WeWork Bankruptcy: Boom to Bust

WeWork filed for Chapter 11 bankruptcy on Nov 6, 2023.

Here’s the preface on my LinkedIn post.

WeWork listing saga has sober conclusion | Reuters

To understand why WeWork filed for bankruptcy, let’s first take a look at their financials to better understand the situation.

Income Statement

When analyzing the P&L, I like to start with margin analysis.

WeWork earns a GM of $467M on $3.358B in revenue; accounting for approx 14% GM. It had an OPEX of $1.31B yielding an operating loss of -$843M (-11%). Net income of -$1.635B (-48%). All metrics on a trailing 12-month basis (TTM).

In short, it’s a cash burner. Cost of location operating expenses (excluding depreciation and amortization) is at 86% which sucks the life out of the business. Either WeWork has a pricing problem or they need to significantly reduce location opex.

We can scrutinize each part of the income statement… starting with the Community Adjusted EBITDA that was used in pre-IPO filings.

Community Adjusted EBITDA".......huh.........okay...............................interesting..  - Imgur

If we go through the trendline and rewind from the early days of WeWork, we notice the same thing: the cost of revenue is simply too high. Always remember that when a company uses creative accounting tactics to display its financial reporting, they have a business model problem.

In simple terms, a company’s P&L tells us about the business over a period of time (think of it like a movie); whereas the balance sheet tells us about the business at a period in time (think of it like a Kodak moment).

Balance Sheet

Let’s capture the Kodak moment and understand the core reasoning behind the Chapter 11 filings.

When looking at the B/S, I start with liquidity and solvency and then work my way into working capital efficiency.

  • Current Ratio looks at current assets against current liability. This helps lenders and investors assess the liquidity of a business. Can the company meet it’s short term obligations while operating the business? WeWork is currently at 0.34 when the benchmark is 1.0. This is required by practically all lenders in today’s market.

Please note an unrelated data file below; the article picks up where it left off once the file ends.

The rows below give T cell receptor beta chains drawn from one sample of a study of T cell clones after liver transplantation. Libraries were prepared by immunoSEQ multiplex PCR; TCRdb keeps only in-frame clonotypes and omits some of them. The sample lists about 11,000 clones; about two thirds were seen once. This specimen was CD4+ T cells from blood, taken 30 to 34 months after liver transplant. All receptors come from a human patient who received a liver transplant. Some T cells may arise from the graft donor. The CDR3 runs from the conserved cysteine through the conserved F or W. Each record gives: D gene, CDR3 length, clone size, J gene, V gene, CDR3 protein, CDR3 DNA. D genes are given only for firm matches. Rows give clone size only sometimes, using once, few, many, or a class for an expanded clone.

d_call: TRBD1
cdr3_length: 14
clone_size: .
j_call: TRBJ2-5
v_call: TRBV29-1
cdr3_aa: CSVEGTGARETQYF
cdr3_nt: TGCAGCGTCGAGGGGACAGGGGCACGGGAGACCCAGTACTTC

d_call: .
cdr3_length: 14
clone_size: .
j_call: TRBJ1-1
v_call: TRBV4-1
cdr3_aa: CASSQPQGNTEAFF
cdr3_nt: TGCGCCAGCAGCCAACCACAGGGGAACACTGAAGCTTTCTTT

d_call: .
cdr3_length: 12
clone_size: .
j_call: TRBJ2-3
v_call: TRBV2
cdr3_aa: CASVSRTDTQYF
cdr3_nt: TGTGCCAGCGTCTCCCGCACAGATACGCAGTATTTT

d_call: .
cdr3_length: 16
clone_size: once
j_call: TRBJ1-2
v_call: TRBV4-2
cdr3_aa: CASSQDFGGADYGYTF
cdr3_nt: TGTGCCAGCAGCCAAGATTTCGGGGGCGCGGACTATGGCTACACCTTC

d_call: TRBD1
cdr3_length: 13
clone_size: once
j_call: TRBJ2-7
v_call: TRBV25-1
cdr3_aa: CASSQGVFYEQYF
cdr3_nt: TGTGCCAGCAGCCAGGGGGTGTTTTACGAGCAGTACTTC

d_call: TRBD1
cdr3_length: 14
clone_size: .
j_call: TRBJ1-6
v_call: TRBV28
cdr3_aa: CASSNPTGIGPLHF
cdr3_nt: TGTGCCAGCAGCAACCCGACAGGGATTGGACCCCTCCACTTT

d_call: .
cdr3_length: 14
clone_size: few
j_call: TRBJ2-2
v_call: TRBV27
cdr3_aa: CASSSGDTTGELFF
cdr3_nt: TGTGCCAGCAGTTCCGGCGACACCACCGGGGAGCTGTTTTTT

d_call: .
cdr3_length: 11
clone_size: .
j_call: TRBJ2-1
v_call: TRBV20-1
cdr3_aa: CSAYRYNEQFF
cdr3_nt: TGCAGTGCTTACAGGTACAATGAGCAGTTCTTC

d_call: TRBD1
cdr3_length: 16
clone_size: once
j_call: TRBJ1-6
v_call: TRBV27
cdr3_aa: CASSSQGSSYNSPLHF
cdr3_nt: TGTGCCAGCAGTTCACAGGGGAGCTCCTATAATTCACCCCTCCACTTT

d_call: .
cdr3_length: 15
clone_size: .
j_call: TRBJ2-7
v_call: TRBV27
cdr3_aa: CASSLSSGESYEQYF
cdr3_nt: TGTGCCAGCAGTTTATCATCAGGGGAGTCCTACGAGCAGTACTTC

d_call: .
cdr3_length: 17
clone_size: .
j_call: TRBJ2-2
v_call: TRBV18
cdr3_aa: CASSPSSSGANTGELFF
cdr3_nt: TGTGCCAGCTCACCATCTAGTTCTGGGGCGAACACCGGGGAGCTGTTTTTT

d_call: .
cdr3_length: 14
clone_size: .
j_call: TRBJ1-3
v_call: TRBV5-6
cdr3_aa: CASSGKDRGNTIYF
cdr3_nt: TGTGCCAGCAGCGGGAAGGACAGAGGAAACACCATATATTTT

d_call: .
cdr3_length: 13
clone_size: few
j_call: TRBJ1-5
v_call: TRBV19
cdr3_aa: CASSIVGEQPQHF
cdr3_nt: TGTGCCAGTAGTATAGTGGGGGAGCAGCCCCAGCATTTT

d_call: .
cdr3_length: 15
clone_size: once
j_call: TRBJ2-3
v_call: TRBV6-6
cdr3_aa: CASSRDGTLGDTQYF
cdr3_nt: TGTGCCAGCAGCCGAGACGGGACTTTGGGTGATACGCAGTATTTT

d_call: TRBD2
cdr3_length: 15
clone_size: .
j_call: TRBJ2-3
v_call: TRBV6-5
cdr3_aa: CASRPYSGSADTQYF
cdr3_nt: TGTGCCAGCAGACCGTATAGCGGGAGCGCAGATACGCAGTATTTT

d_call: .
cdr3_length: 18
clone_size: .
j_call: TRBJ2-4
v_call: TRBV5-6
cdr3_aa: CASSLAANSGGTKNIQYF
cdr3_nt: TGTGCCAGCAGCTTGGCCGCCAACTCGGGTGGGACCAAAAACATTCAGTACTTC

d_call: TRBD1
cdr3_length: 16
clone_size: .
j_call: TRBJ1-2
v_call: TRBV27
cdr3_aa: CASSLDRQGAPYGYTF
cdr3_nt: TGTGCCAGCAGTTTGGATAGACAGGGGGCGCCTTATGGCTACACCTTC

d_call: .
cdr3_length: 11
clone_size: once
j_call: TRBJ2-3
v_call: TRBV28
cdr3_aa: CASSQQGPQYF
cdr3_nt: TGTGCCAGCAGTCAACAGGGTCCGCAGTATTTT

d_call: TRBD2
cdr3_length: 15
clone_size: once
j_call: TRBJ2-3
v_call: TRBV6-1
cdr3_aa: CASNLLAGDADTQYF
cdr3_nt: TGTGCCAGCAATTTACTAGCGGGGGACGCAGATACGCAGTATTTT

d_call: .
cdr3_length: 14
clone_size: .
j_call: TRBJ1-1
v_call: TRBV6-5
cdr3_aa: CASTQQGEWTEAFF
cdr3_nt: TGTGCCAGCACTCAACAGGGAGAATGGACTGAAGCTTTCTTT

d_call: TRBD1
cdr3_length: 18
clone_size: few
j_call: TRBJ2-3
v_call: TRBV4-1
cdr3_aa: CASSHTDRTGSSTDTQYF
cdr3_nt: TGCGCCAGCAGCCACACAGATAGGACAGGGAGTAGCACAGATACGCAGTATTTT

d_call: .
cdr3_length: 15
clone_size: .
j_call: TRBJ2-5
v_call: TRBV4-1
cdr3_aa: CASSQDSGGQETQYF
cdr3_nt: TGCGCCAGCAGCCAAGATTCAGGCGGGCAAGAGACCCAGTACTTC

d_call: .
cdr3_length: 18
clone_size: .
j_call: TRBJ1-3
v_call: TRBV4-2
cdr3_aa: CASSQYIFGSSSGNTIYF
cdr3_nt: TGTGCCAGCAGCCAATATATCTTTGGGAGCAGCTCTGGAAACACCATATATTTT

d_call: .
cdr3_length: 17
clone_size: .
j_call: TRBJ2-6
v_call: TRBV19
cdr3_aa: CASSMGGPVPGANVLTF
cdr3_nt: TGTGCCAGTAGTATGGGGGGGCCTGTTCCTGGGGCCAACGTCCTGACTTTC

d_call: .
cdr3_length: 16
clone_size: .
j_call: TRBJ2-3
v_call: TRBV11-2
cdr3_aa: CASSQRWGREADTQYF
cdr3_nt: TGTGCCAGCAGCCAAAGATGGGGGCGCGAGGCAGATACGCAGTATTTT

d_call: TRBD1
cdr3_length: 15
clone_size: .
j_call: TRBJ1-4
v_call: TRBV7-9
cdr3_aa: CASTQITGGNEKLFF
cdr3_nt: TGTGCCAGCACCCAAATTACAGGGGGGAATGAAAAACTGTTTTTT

• Accounts Payable (AP) is $455M which is more than double the cash on hand
  • Short term debt is almost a $1B
  • Long-term debt is $2.9B
  • Long-term lease obligations are mind-boggling $13.28B

Even if WeWork successfully negotiates out of vacant leases during its Chapter 11 rehab process, it still needs to restructure its debt and AP. There are a lot of creditors on the line here which can have a trickle down effect.

Cash Flow

The dump no one asked for: finance memes - mildly interesting post - Imgur

Take a look at the last few years of their cash flow statement and be the judge.

The amount of cash outflow has decreased but that’s not convincing enough to make the business investible.

This Is Serious

WeWork is a distressed asset and has a liquidity problem. The cash on hand simply does not cover short-term liabilities. It will require a cash injection which further dilutes the business. Common shares are practically worth zero as-is.

Additionally, the restructuring will be challenging. WeWork has operational complexity. It has 777 locations worldwide. Trimming out still doesn’t solve for per-location expense ratio. Margins aren’t there to drive profitable growth.

Investors in today’s market are seeking alpha. They’re not interested in subsidizing capex.

In an alternative universe, WeWork is a tech-enabled REIT. Where it’s managed and operated by a private equity backed group with sober operators who are willing to trim the fat, minimize costs and maximize efficiency. They strengthen the business in core markets and leave the rest behind. Think of this scenario:

  • WeWork operates at $1.67B of revenue annually at $835M of cost of revenue (providing 36% efficiency from current setup). Take 2 steps back on revenue to take 3 steps forward in efficiency of the revenue earned.
  • Enable sales and marketing with a core focus on enterprise sales with long term contracts and appropriate incentives for clients. No more month-to-month.
  • Minimize SG&A. This type of overhead is unproductive.
  • Get rid of Kombucha and beer on tap. Stop the bagel parties. It’s a waste of money and unproductive use of capital.
  • Re-think pricing structure. Selling per seat may not be the best route.
  • Lean into strategic collaborations with known brands
  • Make it an events space and go-hard at selling this. There’s no reason why each WeWork location shouldn’t host events several times a week.

I have been a WeWork customer since 2017. I started with a hotel desk at $500/month and eventually grew into their largest office space in the building at the time where we were paying over a quarter million per year in rent. This is a good brand with a great product. I’m hopeful that it sorts out these issues, so I can continue to be a loyal customer for years to come.

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